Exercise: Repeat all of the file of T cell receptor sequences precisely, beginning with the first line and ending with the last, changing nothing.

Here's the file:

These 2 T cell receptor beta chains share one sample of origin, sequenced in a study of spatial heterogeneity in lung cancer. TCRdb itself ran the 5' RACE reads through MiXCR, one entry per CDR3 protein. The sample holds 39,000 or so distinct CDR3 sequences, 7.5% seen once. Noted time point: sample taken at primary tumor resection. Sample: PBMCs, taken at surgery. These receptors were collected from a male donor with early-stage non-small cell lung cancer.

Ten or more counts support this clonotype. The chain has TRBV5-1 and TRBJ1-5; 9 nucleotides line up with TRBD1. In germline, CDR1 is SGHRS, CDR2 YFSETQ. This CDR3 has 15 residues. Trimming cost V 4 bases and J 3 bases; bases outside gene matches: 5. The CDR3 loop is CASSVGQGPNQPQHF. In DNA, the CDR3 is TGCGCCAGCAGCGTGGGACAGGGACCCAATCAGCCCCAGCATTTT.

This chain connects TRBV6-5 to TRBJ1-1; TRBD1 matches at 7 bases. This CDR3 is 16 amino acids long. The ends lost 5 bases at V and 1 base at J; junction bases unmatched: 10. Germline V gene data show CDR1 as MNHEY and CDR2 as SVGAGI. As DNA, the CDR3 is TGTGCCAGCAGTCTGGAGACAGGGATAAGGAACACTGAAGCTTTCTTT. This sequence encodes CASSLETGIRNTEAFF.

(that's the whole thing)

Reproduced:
These 2 T cell receptor beta chains share one sample of origin, sequenced in a study of spatial heterogeneity in lung cancer. TCRdb itself ran the 5' RACE reads through MiXCR, one entry per CDR3 protein. The sample holds 39,000 or so distinct CDR3 sequences, 7.5% seen once. Noted time point: sample taken at primary tumor resection. Sample: PBMCs, taken at surgery. These receptors were collected from a male donor with early-stage non-small cell lung cancer.

Ten or more counts support this clonotype. The chain has TRBV5-1 and TRBJ1-5; 9 nucleotides line up with TRBD1. In germline, CDR1 is SGHRS, CDR2 YFSETQ. This CDR3 has 15 residues. Trimming cost V 4 bases and J 3 bases; bases outside gene matches: 5. The CDR3 loop is CASSVGQGPNQPQHF. In DNA, the CDR3 is TGCGCCAGCAGCGTGGGACAGGGACCCAATCAGCCCCAGCATTTT.

This chain connects TRBV6-5 to TRBJ1-1; TRBD1 matches at 7 bases. This CDR3 is 16 amino acids long. The ends lost 5 bases at V and 1 base at J; junction bases unmatched: 10. Germline V gene data show CDR1 as MNHEY and CDR2 as SVGAGI. As DNA, the CDR3 is TGTGCCAGCAGTCTGGAGACAGGGATAAGGAACACTGAAGCTTTCTTT. This sequence encodes CASSLETGIRNTEAFF.